Jewish World Review July 16, 2001 / 25 Tamuz, 5761

Penn Jillette

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No speech for you -- WANT to speak your mind after McCain-Feingold? Learn to juggle. Then get a business partner and start a magic show that's funny.

That's all it took to get me on Politically Incorrect with Bill Maher. They book me whenever they need a libertarian/atheist/free speech wackjob (or when Charo cancels at the last minute and they need someone with big hair). And I agree to go on so I can pimp my little Penn & Teller show --- that's accomplished when Bill says, "Welcome Penn Jillette of Penn & Teller. Penn & Teller are playing next week in Wherever-the-hell-we-are-next-week."

Then I speak my mind.

TV likes a nut. If I just speak my mind honestly, I fulfill all my nut obligations. (I hate to break this to y'all, but being a Libertarian, pro-freedom, "governs least, governs best," free-market advocate makes you as bugnutty in the TV world as Christopher Walken tangoing with Dennis Hopper while Sinead O'Connor plays finger cymbals.)

But even I don't say everything that's on my mind --- what with the FCC (now run this by me again, how is the FCC constitutional?) and the usual network "let's keep it politically correct even though it's ‘Politically Incorrect.' "

I also have to keep it funny. The more punch lines I deliver, the more the producer likes me and the more camera time I get. So I make jokes as I speak my mind loudly and clearly.

I don't know if I change any minds when I do that, but I get lent the ear of millions of countrymen, countrywomen, friends and maybe even a few Romans.

I don't know exactly how much Politically Incorrect broadcast time I've spent trashing Clinton, Gore, Bush and Lieberman, but I'd guess it's about six minutes an episode.

That's six minutes of airtime in exchange for a few on-topic jokes. Now, what if you wanted to go on network TV and trash some politician, but you're not a magician/juggler who can make jokes? Well, ABC would still give you the time they give me - in exchange for $300,000 (about 25 grand per 30-second spot).

But, too bad for you, that's about 3,0000 times what the government allows you to spend during a campaign.

So, how come I get to do my political spiel for free but the federal government won't even let you pay to do yours?

Because I can tell jokes and do magic tricks, and juggle broken bottles and twist myself into a pretzel. Because of that, I have my (limited) freedom of speech and I have my soapbox.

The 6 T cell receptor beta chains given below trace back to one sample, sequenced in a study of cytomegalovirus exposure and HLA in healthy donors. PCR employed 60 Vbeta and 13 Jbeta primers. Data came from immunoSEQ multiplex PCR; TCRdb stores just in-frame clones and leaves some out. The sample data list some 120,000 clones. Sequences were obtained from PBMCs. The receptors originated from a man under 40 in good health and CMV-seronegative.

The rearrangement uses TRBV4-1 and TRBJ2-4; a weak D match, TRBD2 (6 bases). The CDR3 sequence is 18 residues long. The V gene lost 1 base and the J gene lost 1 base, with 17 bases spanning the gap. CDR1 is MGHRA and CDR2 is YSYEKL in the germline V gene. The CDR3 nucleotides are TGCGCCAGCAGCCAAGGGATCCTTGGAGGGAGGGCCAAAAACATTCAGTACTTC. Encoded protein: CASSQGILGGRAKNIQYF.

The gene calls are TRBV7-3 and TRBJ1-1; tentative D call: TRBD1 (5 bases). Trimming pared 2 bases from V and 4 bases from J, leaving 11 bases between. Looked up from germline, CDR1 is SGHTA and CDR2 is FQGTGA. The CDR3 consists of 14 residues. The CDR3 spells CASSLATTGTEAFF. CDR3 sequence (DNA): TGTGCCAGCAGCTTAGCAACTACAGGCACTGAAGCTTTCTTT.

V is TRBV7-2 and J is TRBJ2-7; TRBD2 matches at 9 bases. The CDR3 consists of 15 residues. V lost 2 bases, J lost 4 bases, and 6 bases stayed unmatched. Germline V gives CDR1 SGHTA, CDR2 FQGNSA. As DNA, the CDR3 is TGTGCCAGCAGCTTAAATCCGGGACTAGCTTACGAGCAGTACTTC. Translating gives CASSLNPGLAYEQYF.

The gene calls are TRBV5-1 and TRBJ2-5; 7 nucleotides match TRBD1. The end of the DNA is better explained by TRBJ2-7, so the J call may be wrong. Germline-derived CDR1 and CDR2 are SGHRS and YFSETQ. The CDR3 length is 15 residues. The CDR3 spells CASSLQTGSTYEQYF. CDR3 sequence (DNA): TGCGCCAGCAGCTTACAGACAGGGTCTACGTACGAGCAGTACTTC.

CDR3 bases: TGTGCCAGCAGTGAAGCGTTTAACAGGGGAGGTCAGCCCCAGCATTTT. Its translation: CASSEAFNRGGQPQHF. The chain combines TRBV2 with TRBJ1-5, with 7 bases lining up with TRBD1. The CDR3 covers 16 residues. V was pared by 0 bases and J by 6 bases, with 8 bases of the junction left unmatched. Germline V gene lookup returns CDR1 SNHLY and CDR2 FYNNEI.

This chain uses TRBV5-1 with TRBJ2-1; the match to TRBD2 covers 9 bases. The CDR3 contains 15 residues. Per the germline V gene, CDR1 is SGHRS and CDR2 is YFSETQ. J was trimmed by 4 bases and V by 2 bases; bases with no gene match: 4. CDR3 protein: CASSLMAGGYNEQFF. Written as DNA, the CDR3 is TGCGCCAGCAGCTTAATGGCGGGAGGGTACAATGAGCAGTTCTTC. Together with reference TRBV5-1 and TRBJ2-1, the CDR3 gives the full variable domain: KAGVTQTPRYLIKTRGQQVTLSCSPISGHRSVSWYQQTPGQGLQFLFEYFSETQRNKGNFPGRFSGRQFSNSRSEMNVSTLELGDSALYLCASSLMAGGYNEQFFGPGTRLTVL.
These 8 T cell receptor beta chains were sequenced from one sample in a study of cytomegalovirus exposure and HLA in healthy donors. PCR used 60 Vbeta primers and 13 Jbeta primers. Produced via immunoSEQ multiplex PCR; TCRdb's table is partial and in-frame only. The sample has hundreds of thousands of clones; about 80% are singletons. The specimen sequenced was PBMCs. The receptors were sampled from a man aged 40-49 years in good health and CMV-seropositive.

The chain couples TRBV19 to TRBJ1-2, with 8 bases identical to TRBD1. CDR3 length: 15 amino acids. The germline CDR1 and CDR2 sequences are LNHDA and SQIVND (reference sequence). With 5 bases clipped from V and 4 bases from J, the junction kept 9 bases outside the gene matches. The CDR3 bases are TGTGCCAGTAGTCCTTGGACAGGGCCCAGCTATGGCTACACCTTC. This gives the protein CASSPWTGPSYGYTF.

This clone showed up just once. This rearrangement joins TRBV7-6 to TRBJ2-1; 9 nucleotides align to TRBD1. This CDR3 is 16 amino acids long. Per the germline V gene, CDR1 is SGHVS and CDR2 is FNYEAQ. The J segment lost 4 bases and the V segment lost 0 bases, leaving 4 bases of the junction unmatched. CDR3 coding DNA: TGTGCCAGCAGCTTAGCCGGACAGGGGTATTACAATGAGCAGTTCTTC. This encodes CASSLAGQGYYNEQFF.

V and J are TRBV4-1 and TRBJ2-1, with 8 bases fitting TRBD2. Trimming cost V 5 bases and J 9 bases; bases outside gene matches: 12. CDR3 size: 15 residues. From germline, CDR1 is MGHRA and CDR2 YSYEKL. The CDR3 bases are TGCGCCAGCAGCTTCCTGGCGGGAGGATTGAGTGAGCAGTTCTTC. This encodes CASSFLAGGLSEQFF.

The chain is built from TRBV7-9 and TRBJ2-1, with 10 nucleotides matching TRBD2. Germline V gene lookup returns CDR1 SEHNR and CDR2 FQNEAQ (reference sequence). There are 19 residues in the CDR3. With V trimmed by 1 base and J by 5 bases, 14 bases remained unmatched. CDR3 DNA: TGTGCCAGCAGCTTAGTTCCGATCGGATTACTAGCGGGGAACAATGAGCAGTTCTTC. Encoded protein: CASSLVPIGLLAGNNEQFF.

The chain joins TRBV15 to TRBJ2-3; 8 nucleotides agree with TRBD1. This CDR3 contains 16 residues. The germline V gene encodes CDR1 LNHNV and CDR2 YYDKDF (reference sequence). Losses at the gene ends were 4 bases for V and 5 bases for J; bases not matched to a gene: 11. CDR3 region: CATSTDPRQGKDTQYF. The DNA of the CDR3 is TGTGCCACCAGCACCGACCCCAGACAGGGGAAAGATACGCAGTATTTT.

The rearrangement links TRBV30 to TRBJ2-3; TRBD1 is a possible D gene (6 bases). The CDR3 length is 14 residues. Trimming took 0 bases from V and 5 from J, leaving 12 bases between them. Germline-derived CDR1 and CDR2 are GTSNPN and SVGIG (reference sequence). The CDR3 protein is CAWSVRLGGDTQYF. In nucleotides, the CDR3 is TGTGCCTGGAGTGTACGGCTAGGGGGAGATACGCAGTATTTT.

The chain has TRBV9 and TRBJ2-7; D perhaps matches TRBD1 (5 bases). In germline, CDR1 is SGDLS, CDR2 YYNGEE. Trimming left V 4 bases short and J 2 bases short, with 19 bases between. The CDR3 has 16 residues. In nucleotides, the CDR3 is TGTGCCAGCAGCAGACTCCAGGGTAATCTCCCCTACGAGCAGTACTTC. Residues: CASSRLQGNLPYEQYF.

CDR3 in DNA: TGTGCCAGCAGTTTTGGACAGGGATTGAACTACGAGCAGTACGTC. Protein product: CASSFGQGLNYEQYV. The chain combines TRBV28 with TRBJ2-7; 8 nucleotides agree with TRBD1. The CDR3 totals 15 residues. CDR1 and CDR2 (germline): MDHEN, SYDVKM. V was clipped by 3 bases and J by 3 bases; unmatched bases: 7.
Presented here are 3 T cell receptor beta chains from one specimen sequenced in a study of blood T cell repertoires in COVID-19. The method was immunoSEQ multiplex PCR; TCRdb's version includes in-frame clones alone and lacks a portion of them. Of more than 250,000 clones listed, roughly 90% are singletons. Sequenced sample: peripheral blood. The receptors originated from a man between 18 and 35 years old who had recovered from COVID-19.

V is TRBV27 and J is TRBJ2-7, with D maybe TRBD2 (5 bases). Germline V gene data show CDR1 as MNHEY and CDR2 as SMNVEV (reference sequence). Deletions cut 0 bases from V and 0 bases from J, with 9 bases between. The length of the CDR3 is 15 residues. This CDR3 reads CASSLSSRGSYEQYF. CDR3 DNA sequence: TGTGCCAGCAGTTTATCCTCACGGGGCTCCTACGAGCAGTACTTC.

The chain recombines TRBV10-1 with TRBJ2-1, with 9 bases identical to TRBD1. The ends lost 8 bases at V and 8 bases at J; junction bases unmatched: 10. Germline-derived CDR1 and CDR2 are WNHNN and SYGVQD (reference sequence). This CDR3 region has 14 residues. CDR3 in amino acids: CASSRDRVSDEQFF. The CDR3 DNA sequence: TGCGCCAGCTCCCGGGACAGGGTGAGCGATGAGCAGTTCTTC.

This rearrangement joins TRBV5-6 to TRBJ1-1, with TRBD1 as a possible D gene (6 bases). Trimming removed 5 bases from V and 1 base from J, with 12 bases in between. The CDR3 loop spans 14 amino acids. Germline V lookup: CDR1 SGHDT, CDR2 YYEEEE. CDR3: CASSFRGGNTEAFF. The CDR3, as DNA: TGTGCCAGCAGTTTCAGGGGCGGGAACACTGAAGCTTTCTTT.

But you, you loser, chose to do something different with your life, like developing drugs to relieve suffering, or building computers to solve problems or teaching children - stuff that society considers less useful than being able to hide a rabbit on your person and toss off double-entendres with a busty soap opera ingénue.

Now, I'm not stupid. (After all, I can find a "freely" "selected" card in a perfectly "ordinary," "shuffled" deck, which gives me free political TV time.) I know that all the campaign-finance reform crusaders don't really worry about individual nuts. They're just trying to stop those pesky unions and corporations from saying bad things about people in power. The last thing they want is for groups of workers or businesses to have something to say about an election.

And the campaign-finance crusaders are getting plenty of help from incumbents and the supposedly pro-free-speech media. The media know all about the value of speaking one's mind; after all, they're just people who get paid to say whatever they want, whenever they want, to huge audiences. That's what they do.

So campaign-finance reform has a huge upside for anyone in the media, whether it's the news or the arts. And it has a huge upside for incumbents who won't have to deal with people getting together and buying ads to say that the incumbents are wrong. They're working together to make sure the revolution will not be televised.

Now that the campaign-finance reformers, media and incumbents all agree, what should you do if you want your voice to be heard? First, quit your job. Now, start juggling, monkey-boy.

Penn Jillette is the louder, bigger half of the magic/comedy team of Penn & Teller, and a H.L. Mencken Research Fellow at the Cato Institute. To comment click here.

© 2001, Cato Institute